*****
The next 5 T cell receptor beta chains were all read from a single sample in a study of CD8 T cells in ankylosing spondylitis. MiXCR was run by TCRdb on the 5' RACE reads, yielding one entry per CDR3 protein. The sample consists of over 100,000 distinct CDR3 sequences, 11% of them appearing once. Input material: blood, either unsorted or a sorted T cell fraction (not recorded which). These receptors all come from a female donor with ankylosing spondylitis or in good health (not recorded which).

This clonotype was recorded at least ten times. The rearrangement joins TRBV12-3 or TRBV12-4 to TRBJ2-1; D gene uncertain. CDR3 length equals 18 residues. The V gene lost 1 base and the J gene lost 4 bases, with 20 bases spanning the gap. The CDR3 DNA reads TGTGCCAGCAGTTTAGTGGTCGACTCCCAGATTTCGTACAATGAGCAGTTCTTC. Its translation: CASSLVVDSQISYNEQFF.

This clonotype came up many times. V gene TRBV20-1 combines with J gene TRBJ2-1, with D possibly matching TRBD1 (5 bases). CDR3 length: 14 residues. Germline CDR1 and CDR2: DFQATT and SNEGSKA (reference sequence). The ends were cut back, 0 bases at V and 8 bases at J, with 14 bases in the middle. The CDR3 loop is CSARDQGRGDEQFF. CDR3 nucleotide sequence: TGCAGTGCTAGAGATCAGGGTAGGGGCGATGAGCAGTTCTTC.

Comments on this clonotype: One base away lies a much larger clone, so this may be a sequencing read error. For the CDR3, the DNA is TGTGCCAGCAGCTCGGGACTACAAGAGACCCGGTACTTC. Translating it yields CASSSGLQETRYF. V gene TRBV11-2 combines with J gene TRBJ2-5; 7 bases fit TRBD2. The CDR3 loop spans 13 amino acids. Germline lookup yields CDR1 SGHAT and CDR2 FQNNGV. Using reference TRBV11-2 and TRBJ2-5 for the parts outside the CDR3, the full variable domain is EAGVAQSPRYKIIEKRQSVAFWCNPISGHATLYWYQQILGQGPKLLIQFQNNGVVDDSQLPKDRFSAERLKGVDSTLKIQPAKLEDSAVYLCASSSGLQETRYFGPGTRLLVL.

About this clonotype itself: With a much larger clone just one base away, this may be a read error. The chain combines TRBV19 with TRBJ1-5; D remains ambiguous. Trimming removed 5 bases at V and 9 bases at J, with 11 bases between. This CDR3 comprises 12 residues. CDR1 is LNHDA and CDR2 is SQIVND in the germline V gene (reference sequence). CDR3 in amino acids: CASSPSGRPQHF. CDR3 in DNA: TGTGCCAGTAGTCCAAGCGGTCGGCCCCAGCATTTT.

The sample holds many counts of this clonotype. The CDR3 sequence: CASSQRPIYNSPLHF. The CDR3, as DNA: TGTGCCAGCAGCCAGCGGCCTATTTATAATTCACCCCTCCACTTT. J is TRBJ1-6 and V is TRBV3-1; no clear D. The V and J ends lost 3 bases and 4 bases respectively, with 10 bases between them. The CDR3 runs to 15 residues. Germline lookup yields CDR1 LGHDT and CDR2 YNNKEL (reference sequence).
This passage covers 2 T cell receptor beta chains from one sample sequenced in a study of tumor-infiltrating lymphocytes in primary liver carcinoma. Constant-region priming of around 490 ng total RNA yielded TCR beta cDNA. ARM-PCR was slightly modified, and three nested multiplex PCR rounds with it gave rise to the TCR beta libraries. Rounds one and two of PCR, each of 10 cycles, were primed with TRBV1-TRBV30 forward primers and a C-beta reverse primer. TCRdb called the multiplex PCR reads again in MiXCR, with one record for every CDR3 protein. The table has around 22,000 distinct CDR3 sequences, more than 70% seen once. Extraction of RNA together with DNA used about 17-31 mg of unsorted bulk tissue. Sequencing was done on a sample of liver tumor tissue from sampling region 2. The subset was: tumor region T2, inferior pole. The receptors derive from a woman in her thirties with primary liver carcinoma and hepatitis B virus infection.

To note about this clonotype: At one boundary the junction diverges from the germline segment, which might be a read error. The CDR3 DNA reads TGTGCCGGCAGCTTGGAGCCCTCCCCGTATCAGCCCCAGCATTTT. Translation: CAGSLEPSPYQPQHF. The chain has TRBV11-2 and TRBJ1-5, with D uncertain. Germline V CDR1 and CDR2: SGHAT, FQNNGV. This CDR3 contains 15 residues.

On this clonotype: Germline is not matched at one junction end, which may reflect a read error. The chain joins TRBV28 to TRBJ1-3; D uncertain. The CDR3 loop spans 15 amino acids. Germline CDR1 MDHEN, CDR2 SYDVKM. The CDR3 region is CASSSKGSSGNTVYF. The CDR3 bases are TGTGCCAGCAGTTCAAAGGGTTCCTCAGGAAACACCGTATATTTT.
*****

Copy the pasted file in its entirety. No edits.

The next 5 T cell receptor beta chains were all read from a single sample in a study of CD8 T cells in ankylosing spondylitis. MiXCR was run by TCRdb on the 5' RACE reads, yielding one entry per CDR3 protein. The sample consists of over 100,000 distinct CDR3 sequences, 11% of them appearing once. Input material: blood, either unsorted or a sorted T cell fraction (not recorded which). These receptors all come from a female donor with ankylosing spondylitis or in good health (not recorded which).

This clonotype was recorded at least ten times. The rearrangement joins TRBV12-3 or TRBV12-4 to TRBJ2-1; D gene uncertain. CDR3 length equals 18 residues. The V gene lost 1 base and the J gene lost 4 bases, with 20 bases spanning the gap. The CDR3 DNA reads TGTGCCAGCAGTTTAGTGGTCGACTCCCAGATTTCGTACAATGAGCAGTTCTTC. Its translation: CASSLVVDSQISYNEQFF.

This clonotype came up many times. V gene TRBV20-1 combines with J gene TRBJ2-1, with D possibly matching TRBD1 (5 bases). CDR3 length: 14 residues. Germline CDR1 and CDR2: DFQATT and SNEGSKA (reference sequence). The ends were cut back, 0 bases at V and 8 bases at J, with 14 bases in the middle. The CDR3 loop is CSARDQGRGDEQFF. CDR3 nucleotide sequence: TGCAGTGCTAGAGATCAGGGTAGGGGCGATGAGCAGTTCTTC.

Comments on this clonotype: One base away lies a much larger clone, so this may be a sequencing read error. For the CDR3, the DNA is TGTGCCAGCAGCTCGGGACTACAAGAGACCCGGTACTTC. Translating it yields CASSSGLQETRYF. V gene TRBV11-2 combines with J gene TRBJ2-5; 7 bases fit TRBD2. The CDR3 loop spans 13 amino acids. Germline lookup yields CDR1 SGHAT and CDR2 FQNNGV. Using reference TRBV11-2 and TRBJ2-5 for the parts outside the CDR3, the full variable domain is EAGVAQSPRYKIIEKRQSVAFWCNPISGHATLYWYQQILGQGPKLLIQFQNNGVVDDSQLPKDRFSAERLKGVDSTLKIQPAKLEDSAVYLCASSSGLQETRYFGPGTRLLVL.

About this clonotype itself: With a much larger clone just one base away, this may be a read error. The chain combines TRBV19 with TRBJ1-5; D remains ambiguous. Trimming removed 5 bases at V and 9 bases at J, with 11 bases between. This CDR3 comprises 12 residues. CDR1 is LNHDA and CDR2 is SQIVND in the germline V gene (reference sequence). CDR3 in amino acids: CASSPSGRPQHF. CDR3 in DNA: TGTGCCAGTAGTCCAAGCGGTCGGCCCCAGCATTTT.

The sample holds many counts of this clonotype. The CDR3 sequence: CASSQRPIYNSPLHF. The CDR3, as DNA: TGTGCCAGCAGCCAGCGGCCTATTTATAATTCACCCCTCCACTTT. J is TRBJ1-6 and V is TRBV3-1; no clear D. The V and J ends lost 3 bases and 4 bases respectively, with 10 bases between them. The CDR3 runs to 15 residues. Germline lookup yields CDR1 LGHDT and CDR2 YNNKEL (reference sequence).
This passage covers 2 T cell receptor beta chains from one sample sequenced in a study of tumor-infiltrating lymphocytes in primary liver carcinoma. Constant-region priming of around 490 ng total RNA yielded TCR beta cDNA. ARM-PCR was slightly modified, and three nested multiplex PCR rounds with it gave rise to the TCR beta libraries. Rounds one and two of PCR, each of 10 cycles, were primed with TRBV1-TRBV30 forward primers and a C-beta reverse primer. TCRdb called the multiplex PCR reads again in MiXCR, with one record for every CDR3 protein. The table has around 22,000 distinct CDR3 sequences, more than 70% seen once. Extraction of RNA together with DNA used about 17-31 mg of unsorted bulk tissue. Sequencing was done on a sample of liver tumor tissue from sampling region 2. The subset was: tumor region T2, inferior pole. The receptors derive from a woman in her thirties with primary liver carcinoma and hepatitis B virus infection.

To note about this clonotype: At one boundary the junction diverges from the germline segment, which might be a read error. The CDR3 DNA reads TGTGCCGGCAGCTTGGAGCCCTCCCCGTATCAGCCCCAGCATTTT. Translation: CAGSLEPSPYQPQHF. The chain has TRBV11-2 and TRBJ1-5, with D uncertain. Germline V CDR1 and CDR2: SGHAT, FQNNGV. This CDR3 contains 15 residues.

On this clonotype: Germline is not matched at one junction end, which may reflect a read error. The chain joins TRBV28 to TRBJ1-3; D uncertain. The CDR3 loop spans 15 amino acids. Germline CDR1 MDHEN, CDR2 SYDVKM. The CDR3 region is CASSSKGSSGNTVYF. The CDR3 bases are TGTGCCAGCAGTTCAAAGGGTTCCTCAGGAAACACCGTATATTTT.